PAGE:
Etelka was genetically modified so she could transform the bodies of the elite with her breath, but this young woman had other plans for her life. This story was a 2nd place winner in “The Writers Of The Future” contest.
I wrote this one immediately after returning from the writing escape where I wrote the previous audio story posted, “Dead City Reconnect.”
Winning this award earned cash, inclusion in a published anthology, a writing workshop, and a big awards event in California. Attending the Writers Of The Future award event is a story of its own, with observations about physiological manipulation, receiving insults from pro writers, secret Scientologist confrontations on the beach, expectations of David Carradine, and more, but my apologies, as this post is just about this story.
Spoilers below, so I recommend listening before reading on.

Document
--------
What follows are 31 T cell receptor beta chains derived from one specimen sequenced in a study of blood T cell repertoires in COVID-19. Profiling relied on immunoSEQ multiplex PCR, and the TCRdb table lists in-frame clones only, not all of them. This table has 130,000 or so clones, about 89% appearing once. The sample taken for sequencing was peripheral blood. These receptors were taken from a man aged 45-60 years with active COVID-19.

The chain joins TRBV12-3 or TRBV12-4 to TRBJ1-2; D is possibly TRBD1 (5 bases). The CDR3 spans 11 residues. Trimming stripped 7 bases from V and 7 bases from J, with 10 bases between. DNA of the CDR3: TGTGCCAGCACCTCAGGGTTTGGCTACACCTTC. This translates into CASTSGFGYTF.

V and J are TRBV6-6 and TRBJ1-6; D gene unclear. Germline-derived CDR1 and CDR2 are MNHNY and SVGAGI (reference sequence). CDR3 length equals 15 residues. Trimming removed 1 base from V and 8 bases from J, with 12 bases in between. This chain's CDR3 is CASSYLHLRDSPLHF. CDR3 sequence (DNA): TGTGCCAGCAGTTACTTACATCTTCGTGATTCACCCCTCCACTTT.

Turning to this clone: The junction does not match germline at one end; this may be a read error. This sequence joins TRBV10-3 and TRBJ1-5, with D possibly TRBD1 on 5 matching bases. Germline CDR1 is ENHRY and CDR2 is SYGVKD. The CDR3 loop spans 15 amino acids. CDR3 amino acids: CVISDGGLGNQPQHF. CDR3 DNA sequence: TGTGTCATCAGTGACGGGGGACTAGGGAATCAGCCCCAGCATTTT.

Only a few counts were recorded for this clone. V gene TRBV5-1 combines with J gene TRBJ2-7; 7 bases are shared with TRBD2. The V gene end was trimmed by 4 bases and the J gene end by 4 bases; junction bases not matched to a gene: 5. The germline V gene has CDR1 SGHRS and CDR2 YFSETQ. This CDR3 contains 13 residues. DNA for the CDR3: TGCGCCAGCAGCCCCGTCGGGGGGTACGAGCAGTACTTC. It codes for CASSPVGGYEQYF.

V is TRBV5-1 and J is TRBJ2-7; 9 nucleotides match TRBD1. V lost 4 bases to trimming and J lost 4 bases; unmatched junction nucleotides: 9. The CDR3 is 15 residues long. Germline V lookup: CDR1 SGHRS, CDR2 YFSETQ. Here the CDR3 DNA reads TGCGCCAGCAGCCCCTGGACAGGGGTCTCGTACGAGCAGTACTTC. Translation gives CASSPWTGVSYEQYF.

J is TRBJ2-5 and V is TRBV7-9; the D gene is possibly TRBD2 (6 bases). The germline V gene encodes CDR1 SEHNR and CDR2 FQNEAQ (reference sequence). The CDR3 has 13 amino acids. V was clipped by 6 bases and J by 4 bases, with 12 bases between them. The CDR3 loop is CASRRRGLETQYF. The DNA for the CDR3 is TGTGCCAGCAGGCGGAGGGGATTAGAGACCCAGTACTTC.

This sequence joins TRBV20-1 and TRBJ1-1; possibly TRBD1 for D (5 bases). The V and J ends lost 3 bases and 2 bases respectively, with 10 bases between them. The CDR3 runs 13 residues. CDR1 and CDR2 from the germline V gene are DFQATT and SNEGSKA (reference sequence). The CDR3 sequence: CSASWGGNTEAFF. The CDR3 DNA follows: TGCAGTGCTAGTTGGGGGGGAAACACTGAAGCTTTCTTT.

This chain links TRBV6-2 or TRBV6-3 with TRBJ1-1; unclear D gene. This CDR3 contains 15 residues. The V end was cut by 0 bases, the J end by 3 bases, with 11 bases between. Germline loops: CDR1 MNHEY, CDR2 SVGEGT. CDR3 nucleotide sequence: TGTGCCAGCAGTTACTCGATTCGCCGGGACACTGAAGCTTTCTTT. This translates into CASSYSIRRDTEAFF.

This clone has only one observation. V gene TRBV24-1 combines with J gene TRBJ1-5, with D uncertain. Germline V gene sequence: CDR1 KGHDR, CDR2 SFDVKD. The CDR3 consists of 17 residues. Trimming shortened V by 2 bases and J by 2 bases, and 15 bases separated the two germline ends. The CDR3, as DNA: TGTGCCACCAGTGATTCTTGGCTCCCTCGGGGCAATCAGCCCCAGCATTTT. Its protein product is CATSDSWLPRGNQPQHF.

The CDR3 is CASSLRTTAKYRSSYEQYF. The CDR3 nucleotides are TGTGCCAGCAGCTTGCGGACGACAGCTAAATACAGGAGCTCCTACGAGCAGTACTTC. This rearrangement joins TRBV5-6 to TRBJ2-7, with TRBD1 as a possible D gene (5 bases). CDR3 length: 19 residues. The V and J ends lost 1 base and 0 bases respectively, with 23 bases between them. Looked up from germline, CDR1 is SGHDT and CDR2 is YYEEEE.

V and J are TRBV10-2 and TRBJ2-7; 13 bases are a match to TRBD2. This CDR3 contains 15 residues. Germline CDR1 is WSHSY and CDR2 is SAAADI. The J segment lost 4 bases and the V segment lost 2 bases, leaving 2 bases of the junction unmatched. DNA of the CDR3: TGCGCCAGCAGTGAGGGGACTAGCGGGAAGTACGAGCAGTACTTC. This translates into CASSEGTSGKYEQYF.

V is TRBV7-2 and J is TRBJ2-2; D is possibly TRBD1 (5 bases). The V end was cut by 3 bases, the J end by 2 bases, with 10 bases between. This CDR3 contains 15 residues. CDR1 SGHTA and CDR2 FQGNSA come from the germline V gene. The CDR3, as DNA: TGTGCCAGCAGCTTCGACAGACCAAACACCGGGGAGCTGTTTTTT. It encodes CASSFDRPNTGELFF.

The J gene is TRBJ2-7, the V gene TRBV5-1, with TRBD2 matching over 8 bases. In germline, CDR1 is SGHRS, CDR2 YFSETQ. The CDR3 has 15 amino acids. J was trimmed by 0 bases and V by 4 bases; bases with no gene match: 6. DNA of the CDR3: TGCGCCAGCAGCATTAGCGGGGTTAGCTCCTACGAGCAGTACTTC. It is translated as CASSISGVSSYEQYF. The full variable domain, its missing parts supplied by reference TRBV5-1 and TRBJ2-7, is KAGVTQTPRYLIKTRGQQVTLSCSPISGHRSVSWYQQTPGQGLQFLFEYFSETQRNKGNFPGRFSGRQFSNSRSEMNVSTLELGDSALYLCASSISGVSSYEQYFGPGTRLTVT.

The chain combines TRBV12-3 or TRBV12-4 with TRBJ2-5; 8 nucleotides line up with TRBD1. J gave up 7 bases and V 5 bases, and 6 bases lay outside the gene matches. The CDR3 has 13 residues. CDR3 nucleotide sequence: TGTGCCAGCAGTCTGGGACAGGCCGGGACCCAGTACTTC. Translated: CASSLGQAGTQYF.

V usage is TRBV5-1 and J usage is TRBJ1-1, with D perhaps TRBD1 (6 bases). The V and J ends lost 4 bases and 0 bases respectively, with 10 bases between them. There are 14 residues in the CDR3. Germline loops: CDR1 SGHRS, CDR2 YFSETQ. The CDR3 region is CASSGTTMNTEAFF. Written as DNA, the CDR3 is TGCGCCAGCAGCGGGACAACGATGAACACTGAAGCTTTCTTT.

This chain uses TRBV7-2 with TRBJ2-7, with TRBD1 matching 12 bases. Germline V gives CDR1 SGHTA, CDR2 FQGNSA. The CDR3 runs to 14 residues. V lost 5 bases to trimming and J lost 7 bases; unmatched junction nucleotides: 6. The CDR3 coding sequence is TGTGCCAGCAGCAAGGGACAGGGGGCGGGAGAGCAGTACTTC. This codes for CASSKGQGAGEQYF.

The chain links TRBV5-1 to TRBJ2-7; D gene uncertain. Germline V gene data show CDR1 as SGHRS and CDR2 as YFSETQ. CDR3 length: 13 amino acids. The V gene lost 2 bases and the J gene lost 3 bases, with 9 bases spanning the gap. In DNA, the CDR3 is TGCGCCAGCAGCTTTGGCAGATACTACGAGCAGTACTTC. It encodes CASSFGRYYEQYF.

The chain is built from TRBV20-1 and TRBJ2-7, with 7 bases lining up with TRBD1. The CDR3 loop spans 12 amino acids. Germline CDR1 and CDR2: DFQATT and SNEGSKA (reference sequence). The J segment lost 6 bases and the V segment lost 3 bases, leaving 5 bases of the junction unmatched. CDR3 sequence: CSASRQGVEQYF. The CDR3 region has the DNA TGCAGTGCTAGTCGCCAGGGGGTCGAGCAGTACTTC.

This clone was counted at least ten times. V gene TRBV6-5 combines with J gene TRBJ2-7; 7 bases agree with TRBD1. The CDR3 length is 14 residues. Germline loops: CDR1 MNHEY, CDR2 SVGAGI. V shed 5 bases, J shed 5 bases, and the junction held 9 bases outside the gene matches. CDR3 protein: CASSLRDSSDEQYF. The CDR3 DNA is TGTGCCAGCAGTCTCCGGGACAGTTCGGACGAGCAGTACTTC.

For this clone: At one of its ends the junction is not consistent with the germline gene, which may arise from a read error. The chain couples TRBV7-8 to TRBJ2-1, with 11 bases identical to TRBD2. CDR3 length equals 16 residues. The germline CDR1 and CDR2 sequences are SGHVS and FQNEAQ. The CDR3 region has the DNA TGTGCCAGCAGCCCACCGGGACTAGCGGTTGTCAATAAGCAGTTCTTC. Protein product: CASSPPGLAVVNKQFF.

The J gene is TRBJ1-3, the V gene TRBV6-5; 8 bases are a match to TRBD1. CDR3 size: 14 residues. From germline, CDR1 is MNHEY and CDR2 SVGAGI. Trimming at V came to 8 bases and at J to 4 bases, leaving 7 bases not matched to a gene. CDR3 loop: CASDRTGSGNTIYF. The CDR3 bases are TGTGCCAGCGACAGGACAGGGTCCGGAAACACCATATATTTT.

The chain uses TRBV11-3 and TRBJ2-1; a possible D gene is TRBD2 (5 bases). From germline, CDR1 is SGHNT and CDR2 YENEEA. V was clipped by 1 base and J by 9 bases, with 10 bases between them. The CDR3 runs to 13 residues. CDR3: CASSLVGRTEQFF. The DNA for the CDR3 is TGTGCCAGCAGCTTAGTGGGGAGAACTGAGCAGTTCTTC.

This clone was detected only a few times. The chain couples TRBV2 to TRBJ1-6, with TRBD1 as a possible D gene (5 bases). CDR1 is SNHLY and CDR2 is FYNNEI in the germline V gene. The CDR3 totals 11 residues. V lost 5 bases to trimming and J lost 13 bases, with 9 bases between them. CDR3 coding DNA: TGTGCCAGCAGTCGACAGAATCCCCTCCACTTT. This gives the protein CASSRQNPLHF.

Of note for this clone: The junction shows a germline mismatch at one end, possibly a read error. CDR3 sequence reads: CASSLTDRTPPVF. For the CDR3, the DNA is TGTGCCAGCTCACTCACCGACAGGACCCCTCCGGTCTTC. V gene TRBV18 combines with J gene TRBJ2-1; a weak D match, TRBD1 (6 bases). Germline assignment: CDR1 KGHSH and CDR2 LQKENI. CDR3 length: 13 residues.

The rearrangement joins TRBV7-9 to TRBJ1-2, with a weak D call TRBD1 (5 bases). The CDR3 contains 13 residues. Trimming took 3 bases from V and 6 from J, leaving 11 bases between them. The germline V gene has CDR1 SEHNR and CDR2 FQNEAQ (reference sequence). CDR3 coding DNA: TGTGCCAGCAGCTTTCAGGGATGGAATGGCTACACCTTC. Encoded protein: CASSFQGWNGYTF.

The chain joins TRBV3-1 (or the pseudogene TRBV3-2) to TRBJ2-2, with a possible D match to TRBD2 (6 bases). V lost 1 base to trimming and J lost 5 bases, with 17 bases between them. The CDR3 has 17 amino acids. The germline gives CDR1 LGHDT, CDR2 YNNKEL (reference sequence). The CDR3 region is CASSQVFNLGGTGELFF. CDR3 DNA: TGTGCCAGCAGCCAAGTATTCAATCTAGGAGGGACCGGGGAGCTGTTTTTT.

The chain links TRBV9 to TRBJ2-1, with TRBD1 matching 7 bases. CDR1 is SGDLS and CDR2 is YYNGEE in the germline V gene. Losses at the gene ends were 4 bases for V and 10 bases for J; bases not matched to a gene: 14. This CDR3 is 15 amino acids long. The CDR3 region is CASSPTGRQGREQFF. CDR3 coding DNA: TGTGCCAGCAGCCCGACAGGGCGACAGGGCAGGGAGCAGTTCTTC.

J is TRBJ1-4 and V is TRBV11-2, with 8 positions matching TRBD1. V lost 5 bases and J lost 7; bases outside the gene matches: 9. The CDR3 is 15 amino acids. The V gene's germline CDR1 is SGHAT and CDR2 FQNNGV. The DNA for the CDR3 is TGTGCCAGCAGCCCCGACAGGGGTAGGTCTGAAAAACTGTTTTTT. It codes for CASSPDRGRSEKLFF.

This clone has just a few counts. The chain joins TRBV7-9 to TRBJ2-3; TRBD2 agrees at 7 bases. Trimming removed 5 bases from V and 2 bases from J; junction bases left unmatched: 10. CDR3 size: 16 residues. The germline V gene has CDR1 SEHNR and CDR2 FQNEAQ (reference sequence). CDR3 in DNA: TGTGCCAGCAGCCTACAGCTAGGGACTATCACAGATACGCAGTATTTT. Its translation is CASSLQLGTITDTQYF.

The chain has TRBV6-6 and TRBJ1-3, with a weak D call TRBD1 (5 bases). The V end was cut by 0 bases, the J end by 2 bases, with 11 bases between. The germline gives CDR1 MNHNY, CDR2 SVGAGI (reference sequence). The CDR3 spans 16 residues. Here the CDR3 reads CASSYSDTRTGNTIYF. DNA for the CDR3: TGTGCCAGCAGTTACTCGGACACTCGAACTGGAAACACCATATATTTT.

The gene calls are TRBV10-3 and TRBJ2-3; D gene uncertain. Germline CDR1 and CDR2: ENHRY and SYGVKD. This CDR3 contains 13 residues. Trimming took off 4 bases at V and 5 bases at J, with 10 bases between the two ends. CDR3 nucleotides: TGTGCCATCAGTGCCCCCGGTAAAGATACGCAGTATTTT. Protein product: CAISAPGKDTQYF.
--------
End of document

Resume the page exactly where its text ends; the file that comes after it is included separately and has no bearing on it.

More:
Here’s a funny little story about competition among writers. The week before this story won, I let some of my Clarion Writing Workshop classmates read it. Of course, they strongly insisted it needed major revisions. One of them also claimed the story seemed too similar to a story that had won awards a year or two earlier. What? The geek in me decided to read both stories back-to-back and in an analytical way write down similarities. Panic. There were some! What? I can be an anxious guy sometimes, and man did that part of my brain explode! How could there be similarities? After my anxiety settled, I got the idea to read through both stories and look for the differences. What I realized was both stories indeed stole elements and tone from fairy tales. Both had a classic wealthy evil-queen character who our protagonists served, and who threatened to “call out the dogs”. Guess we were both guilty of cliche. Come on. It’s a fun cliche, and our evil-queens were unique in their own right. Both stories had genetically modified characters. Yeah, again, kind of a common SF trope. Both stories were a commentary on power inequity. Yeah, that’s fairly common as well. Maybe the big one was both main characters used their breath in a symbolic way, which was the biggest similarity, though even this aspect was handled totally differently in each story. What was not the same between the stories? The plots. The themes. The character motivations. The character actions. The story arc. The world building. The type of magic/science. And on, and on. The similarities were set dressing. Man, I can’t believe I let this guy psyche me out like that! My brother-in-law was a pro-golfer, and at one point he was writing a book about how to mentally unnerve your opponent. All golfers are opponents, and your job was to psyche them out. I realized this comment about my story — one he amplified publicly when he realized he got a reaction out of me — had also come from a writer that identified strongly as a soccer player. Psyche! He’s a very competitive guy. Perhaps all other writers are opponents? Beware of taking comments too seriously. Don’t be like me. Overreacting to judgements like this is why I don’t finish more stories. If I hadn’t won the contest before getting their critiques I probably would have just scrapped this story rather than publishing it. I’m not claiming this is a perfect story, but it’s the one I wanted to tell in the way I wanted to tell it, and some people enjoyed it. That’s the goal. Let me add one last data point for you. These same classmates loved to critique professionally published stories. You know what they found? Every published story they read needed total rewrites because they were all so damned flawed and awful. Reading is subjective, and among writers it can also be highly competitive.